(1) Without limiting section 3, the following are examples of the kinds of terms of a consumer contract that may be unfair:
      (a) a term that permits, or has the effect of permitting, one party (but not another party) to avoid or limit performance of the contract;
      (b) a term that permits, or has the effect of permitting, one party (but not another party) to terminate the contract;
      (c) a term that penalises, or has the effect of penalising, one party (but not another party) for a breach or termination of the contract;
      (d) a term that permits, or has the effect of permitting, one party (but not another party) to vary the terms of the contract;
      (e) a term that permits, or has the effect of permitting, one party (but not another party) to renew or not renew the contract;
      (f) a term that permits, or has the effect of permitting, one party to vary the upfront price payable under the contract without the right of another party to terminate the contract;
      (g) a term that permits, or has the effect of permitting, one party unilaterally to vary the characteristics of the goods or services to be supplied, or the interest in land to be sold or granted, under the contract;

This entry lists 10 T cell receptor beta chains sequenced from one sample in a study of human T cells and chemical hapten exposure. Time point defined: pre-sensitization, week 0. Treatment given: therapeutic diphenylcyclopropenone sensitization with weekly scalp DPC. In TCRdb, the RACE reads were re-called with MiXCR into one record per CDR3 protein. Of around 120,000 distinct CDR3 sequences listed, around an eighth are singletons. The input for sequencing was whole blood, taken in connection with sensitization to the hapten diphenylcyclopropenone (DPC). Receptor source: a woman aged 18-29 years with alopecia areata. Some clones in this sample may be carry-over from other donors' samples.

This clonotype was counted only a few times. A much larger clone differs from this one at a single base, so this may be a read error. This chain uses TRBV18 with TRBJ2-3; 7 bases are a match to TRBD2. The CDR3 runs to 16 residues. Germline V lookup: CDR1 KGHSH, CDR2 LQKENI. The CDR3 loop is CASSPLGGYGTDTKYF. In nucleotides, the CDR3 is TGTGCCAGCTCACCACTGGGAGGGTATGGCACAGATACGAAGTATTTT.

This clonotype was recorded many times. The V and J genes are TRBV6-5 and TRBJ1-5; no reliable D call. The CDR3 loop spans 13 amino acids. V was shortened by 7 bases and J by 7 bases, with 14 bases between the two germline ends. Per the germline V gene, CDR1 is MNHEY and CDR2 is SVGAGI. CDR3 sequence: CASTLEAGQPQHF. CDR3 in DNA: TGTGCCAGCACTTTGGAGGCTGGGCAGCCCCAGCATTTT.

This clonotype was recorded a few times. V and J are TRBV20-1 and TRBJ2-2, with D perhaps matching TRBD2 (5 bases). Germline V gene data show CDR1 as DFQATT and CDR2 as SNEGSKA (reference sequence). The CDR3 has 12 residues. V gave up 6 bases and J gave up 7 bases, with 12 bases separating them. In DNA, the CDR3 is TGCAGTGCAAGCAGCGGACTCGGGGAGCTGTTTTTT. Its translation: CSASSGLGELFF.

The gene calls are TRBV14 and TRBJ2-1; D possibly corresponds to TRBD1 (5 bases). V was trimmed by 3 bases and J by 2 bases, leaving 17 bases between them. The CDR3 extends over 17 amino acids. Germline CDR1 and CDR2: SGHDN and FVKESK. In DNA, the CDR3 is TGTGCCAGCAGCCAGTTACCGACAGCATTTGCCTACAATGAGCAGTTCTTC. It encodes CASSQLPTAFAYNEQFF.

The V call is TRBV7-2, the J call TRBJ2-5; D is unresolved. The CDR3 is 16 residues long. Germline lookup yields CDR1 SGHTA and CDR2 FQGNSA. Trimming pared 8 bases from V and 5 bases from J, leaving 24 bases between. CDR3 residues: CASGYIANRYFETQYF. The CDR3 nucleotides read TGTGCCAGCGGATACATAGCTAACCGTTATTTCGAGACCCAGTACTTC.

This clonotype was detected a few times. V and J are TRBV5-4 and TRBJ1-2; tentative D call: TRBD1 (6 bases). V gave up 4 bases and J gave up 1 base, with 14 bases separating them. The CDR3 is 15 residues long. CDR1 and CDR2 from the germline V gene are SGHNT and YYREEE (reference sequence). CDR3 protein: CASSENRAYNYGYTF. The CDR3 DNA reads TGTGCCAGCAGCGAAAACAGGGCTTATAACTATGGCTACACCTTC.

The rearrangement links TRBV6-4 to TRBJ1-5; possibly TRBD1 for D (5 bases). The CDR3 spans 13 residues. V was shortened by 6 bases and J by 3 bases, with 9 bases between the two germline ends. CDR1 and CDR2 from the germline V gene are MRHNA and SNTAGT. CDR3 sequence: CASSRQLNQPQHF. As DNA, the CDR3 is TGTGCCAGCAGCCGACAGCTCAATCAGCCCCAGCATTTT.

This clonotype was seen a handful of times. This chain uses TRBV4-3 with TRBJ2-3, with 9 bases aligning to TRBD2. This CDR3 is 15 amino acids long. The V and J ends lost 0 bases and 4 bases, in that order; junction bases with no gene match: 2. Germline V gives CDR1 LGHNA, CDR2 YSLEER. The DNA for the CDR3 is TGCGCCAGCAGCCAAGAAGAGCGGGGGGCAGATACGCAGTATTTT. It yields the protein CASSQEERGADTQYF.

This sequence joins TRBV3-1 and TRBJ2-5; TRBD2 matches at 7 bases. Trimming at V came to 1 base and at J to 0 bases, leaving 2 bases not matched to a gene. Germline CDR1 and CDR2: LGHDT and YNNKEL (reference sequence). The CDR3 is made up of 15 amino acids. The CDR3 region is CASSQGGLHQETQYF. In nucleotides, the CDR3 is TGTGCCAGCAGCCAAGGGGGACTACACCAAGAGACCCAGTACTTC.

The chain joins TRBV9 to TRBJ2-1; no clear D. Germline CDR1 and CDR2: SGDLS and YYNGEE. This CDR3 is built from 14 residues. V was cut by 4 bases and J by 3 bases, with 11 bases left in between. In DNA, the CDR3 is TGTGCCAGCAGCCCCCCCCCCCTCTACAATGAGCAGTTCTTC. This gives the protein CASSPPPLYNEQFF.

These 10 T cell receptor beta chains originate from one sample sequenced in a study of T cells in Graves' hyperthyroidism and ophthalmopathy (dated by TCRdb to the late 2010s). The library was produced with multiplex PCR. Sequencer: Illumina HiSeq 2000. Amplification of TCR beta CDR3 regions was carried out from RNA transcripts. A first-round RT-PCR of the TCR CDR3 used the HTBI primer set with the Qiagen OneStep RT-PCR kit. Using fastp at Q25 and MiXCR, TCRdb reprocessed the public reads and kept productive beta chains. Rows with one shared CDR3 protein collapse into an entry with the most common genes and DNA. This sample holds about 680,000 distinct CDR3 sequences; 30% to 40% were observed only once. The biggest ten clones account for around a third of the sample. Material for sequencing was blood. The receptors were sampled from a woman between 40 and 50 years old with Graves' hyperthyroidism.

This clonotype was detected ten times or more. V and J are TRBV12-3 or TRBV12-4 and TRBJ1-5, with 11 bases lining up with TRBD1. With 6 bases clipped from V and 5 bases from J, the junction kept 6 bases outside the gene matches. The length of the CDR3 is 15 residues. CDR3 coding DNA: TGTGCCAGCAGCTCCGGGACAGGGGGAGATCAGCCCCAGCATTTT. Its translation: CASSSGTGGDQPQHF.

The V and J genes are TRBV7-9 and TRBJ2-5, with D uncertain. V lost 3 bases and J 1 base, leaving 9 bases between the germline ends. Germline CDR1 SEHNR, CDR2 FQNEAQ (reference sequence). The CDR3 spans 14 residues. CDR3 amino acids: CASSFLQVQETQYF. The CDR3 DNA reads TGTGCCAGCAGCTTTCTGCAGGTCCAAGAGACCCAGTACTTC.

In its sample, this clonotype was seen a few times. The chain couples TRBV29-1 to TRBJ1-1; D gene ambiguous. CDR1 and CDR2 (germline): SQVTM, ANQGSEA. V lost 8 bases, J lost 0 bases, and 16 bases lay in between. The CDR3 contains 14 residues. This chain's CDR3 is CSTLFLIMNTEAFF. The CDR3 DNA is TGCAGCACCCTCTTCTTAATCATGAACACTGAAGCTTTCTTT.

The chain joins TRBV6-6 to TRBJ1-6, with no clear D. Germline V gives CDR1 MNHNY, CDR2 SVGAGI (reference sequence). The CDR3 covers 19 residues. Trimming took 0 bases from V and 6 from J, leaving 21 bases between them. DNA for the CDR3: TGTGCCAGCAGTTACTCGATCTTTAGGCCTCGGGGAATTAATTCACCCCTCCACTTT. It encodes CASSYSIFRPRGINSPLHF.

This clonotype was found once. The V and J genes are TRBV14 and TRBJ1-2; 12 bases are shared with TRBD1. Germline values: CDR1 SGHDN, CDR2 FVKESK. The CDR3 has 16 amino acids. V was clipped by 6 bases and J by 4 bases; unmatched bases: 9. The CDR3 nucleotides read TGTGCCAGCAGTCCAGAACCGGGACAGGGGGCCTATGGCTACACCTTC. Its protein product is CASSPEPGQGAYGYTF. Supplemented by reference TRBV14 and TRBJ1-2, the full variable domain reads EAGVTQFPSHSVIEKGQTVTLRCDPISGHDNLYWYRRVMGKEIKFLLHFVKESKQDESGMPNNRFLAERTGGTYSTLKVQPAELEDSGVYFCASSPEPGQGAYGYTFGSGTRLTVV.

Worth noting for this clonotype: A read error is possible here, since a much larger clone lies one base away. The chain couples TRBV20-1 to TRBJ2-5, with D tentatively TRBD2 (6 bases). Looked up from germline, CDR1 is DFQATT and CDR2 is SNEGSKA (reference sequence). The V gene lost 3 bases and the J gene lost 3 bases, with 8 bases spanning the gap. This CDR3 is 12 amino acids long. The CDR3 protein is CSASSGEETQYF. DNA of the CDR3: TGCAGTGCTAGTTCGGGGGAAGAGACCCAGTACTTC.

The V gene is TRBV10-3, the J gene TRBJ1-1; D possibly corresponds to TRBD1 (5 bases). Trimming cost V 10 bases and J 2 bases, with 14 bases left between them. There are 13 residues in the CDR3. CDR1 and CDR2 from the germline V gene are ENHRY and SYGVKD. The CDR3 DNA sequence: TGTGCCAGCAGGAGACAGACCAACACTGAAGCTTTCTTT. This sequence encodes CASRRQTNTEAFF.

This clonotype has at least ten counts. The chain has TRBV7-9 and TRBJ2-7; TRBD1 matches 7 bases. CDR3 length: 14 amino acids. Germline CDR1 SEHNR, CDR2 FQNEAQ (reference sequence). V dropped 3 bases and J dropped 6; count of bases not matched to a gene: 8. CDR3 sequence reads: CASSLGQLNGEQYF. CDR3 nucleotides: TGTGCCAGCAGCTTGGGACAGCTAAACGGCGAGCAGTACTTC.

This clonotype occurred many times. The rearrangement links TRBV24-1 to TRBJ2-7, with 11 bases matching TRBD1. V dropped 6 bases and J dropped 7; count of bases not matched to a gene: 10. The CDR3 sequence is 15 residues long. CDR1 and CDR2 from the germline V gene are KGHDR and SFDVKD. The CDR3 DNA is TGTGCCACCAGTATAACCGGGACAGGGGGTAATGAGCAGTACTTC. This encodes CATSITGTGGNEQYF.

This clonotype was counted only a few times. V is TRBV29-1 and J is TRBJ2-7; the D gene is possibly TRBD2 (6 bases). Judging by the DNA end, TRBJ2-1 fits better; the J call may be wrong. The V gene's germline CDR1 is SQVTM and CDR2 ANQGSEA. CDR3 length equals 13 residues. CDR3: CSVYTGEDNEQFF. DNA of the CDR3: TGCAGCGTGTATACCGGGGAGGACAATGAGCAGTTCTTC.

(h) a term that permits, or has the effect of permitting, one party unilaterally to determine whether the contract has been breached or to interpret its meaning;
      (i) a term that limits, or has the effect of limiting, one party's vicarious liability for its agents;
      (j) a term that permits, or has the effect of permitting, one party to assign the contract to the detriment of another party without that other party's consent;
      (k) a term that limits, or has the effect of limiting, one party's right to sue another party;
      (l) a term that limits, or has the effect of limiting, the evidence one party can adduce in proceedings relating to the contract;
      (m) a term that imposes, or has the effect of imposing, the evidential burden on one party in proceedings relating to the contract;
      (n) a term of a kind, or a term that has an effect of a kind, prescribed by the regulations.
    (2) Before the Governor General makes a regulation for the purposes of subsection (1)(n) prescribing a kind of term, or a kind of effect that a term has, the Minister must take into consideration:
      (a) the detriment that a term of that kind would cause to consumers; and